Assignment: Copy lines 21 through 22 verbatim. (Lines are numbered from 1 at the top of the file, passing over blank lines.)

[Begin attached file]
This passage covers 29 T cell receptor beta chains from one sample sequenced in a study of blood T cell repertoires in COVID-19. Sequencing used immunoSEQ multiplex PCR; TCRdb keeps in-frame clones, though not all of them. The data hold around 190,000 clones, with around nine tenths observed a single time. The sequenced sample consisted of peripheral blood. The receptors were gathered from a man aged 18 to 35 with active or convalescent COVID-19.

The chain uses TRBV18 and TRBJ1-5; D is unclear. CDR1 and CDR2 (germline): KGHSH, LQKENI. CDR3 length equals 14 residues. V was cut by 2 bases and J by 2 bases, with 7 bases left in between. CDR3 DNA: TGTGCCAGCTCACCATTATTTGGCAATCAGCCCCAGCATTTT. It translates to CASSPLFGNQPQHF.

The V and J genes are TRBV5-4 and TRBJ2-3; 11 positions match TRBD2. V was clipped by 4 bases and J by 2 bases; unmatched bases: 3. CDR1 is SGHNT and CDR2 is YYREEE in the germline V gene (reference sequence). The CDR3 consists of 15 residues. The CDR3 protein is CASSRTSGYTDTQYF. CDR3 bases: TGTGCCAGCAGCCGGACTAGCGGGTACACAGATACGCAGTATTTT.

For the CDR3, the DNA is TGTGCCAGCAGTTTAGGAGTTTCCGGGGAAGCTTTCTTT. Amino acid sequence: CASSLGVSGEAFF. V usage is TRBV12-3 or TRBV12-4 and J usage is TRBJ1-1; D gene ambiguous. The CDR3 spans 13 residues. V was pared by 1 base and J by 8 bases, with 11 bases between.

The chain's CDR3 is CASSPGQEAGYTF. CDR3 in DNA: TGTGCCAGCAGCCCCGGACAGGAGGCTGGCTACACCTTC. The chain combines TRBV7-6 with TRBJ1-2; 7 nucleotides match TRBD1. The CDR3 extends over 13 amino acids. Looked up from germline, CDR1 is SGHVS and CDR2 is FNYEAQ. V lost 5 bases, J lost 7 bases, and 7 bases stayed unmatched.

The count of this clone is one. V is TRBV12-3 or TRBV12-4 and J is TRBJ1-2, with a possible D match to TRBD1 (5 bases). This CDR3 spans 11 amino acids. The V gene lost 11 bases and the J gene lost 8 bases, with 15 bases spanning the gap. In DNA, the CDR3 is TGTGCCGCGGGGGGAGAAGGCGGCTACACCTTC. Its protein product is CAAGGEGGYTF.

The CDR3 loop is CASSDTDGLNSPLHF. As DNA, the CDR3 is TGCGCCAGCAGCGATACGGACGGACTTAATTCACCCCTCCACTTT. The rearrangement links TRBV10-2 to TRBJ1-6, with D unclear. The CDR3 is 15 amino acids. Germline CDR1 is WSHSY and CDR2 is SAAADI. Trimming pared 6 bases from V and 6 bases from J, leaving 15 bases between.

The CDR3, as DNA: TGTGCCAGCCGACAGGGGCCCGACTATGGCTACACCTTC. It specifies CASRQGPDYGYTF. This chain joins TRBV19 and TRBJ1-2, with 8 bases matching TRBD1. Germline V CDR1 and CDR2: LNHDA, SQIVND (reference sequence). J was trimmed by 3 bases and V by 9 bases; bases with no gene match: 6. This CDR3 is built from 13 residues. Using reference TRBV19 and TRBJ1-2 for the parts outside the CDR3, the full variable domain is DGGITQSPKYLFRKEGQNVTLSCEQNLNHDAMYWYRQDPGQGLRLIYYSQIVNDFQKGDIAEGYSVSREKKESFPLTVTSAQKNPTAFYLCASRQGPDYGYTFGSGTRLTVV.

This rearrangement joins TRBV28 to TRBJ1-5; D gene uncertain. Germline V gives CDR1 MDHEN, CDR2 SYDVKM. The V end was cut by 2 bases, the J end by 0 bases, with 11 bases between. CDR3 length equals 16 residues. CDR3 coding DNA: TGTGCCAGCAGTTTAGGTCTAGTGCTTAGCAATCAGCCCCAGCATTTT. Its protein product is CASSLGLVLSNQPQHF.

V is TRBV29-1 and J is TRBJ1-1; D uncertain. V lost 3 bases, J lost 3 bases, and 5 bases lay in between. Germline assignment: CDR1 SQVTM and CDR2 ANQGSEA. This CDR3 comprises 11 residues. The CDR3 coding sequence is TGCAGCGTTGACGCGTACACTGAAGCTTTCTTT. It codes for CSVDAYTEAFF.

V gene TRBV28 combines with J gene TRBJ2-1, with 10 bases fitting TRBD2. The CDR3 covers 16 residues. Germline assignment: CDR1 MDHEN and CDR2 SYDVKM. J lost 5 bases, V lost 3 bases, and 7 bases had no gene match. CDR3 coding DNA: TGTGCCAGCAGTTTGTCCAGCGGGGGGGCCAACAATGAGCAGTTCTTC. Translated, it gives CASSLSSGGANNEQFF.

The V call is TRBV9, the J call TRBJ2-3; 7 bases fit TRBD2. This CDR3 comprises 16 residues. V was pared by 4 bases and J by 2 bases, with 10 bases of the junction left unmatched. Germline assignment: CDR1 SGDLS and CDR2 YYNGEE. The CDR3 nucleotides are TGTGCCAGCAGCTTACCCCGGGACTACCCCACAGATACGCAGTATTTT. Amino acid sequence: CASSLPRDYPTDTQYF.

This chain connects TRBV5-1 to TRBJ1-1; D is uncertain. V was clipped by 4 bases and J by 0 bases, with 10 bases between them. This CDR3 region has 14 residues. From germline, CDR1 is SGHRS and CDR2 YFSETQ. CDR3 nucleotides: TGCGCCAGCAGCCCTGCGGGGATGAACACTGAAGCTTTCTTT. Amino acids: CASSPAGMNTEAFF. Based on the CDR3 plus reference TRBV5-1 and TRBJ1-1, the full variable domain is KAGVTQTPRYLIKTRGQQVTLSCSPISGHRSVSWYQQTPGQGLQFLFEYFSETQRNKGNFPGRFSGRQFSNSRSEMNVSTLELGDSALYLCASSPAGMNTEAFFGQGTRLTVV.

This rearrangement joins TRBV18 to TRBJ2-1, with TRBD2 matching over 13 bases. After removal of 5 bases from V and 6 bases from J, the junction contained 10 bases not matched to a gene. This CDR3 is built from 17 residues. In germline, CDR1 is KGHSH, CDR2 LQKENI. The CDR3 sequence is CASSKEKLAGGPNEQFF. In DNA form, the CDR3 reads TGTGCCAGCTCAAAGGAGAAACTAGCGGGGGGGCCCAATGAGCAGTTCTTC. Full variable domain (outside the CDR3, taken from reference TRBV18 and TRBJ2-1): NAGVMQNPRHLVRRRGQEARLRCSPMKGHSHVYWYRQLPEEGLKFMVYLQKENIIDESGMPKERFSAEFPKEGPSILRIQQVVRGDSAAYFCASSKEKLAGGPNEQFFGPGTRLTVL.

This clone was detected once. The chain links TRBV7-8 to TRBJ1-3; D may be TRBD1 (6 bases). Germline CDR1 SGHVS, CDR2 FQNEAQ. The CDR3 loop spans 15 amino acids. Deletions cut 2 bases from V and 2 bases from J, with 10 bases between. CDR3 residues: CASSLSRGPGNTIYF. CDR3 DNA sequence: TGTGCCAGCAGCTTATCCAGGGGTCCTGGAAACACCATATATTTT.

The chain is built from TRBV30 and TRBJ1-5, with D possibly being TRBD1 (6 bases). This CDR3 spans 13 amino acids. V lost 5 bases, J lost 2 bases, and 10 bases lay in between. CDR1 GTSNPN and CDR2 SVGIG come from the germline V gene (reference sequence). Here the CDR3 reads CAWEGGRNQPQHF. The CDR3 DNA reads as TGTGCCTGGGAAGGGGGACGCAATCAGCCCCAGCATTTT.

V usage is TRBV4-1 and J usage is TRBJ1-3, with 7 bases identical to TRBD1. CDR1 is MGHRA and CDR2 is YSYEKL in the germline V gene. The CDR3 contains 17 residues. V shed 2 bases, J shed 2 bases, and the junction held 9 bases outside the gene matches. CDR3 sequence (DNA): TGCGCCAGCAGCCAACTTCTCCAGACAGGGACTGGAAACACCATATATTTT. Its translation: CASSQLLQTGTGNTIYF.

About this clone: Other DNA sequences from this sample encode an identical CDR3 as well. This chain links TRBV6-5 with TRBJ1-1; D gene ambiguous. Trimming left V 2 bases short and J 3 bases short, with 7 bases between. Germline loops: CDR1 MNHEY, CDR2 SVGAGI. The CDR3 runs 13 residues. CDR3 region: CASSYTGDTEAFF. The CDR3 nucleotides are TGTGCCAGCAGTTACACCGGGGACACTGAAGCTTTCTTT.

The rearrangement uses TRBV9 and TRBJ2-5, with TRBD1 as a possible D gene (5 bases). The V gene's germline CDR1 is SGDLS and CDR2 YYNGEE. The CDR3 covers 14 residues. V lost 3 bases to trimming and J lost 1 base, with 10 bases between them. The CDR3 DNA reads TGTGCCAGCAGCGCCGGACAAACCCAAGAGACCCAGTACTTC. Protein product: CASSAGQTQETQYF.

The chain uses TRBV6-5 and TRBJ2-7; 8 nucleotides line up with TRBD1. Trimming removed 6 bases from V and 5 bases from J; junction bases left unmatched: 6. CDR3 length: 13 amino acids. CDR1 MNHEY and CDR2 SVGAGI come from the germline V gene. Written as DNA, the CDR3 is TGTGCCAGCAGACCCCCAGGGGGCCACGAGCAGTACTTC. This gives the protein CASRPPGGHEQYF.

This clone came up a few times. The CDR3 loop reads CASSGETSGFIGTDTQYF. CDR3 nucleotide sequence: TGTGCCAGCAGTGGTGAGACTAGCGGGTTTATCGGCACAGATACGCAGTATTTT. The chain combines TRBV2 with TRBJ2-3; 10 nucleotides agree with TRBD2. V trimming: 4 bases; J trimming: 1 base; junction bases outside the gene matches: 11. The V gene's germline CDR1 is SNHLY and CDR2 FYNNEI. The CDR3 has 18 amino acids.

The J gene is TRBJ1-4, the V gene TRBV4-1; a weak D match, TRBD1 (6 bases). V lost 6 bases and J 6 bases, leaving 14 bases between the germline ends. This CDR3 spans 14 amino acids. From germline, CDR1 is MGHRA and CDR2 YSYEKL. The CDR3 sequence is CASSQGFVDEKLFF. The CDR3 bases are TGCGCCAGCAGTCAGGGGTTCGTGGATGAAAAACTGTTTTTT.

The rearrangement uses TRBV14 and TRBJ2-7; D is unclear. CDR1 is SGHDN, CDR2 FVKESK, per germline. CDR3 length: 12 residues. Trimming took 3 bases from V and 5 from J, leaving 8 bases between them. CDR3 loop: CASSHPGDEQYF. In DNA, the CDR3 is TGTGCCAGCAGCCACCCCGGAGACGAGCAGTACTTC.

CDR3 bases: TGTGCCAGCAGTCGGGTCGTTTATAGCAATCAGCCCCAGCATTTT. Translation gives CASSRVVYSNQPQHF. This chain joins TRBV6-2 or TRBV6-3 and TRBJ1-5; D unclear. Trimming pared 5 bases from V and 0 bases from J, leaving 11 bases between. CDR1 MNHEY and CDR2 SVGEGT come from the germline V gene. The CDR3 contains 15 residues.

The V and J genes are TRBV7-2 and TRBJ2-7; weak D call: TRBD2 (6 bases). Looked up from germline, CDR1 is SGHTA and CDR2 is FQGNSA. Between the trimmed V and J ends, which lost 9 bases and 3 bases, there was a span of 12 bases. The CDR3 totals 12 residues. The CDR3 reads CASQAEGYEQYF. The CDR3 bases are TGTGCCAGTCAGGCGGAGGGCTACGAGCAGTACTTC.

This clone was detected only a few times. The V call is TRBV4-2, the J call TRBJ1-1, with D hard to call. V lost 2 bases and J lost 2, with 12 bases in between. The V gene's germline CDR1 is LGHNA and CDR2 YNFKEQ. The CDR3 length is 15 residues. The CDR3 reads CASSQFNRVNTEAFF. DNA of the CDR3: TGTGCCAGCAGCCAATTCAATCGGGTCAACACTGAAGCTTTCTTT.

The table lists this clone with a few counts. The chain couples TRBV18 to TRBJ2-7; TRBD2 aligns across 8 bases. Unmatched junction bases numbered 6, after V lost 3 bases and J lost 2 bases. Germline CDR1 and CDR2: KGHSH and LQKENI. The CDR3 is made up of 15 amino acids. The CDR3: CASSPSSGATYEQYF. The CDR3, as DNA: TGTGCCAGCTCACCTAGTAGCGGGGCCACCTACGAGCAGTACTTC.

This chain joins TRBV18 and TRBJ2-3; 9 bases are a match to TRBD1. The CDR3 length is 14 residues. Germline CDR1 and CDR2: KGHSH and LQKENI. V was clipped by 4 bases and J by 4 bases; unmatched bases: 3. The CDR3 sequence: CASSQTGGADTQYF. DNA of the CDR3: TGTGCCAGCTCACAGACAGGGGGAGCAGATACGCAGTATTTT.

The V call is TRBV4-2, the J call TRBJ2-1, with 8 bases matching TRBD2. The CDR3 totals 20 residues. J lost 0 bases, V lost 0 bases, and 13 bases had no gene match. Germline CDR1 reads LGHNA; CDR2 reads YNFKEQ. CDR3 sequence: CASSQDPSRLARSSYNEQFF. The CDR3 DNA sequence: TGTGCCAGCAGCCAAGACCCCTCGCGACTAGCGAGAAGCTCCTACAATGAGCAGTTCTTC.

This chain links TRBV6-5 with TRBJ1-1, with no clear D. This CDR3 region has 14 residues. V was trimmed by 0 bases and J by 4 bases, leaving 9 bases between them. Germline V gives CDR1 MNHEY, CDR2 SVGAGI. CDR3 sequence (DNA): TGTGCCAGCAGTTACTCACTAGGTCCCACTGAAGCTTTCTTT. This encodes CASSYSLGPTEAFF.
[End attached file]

This clone came up a few times. The CDR3 loop reads CASSGETSGFIGTDTQYF. CDR3 nucleotide sequence: TGTGCCAGCAGTGGTGAGACTAGCGGGTTTATCGGCACAGATACGCAGTATTTT. The chain combines TRBV2 with TRBJ2-3; 10 nucleotides agree with TRBD2. V trimming: 4 bases; J trimming: 1 base; junction bases outside the gene matches: 11. The V gene's germline CDR1 is SNHLY and CDR2 FYNNEI. The CDR3 has 18 amino acids.

The J gene is TRBJ1-4, the V gene TRBV4-1; a weak D match, TRBD1 (6 bases). V lost 6 bases and J 6 bases, leaving 14 bases between the germline ends. This CDR3 spans 14 amino acids. From germline, CDR1 is MGHRA and CDR2 YSYEKL. The CDR3 sequence is CASSQGFVDEKLFF. The CDR3 bases are TGCGCCAGCAGTCAGGGGTTCGTGGATGAAAAACTGTTTTTT.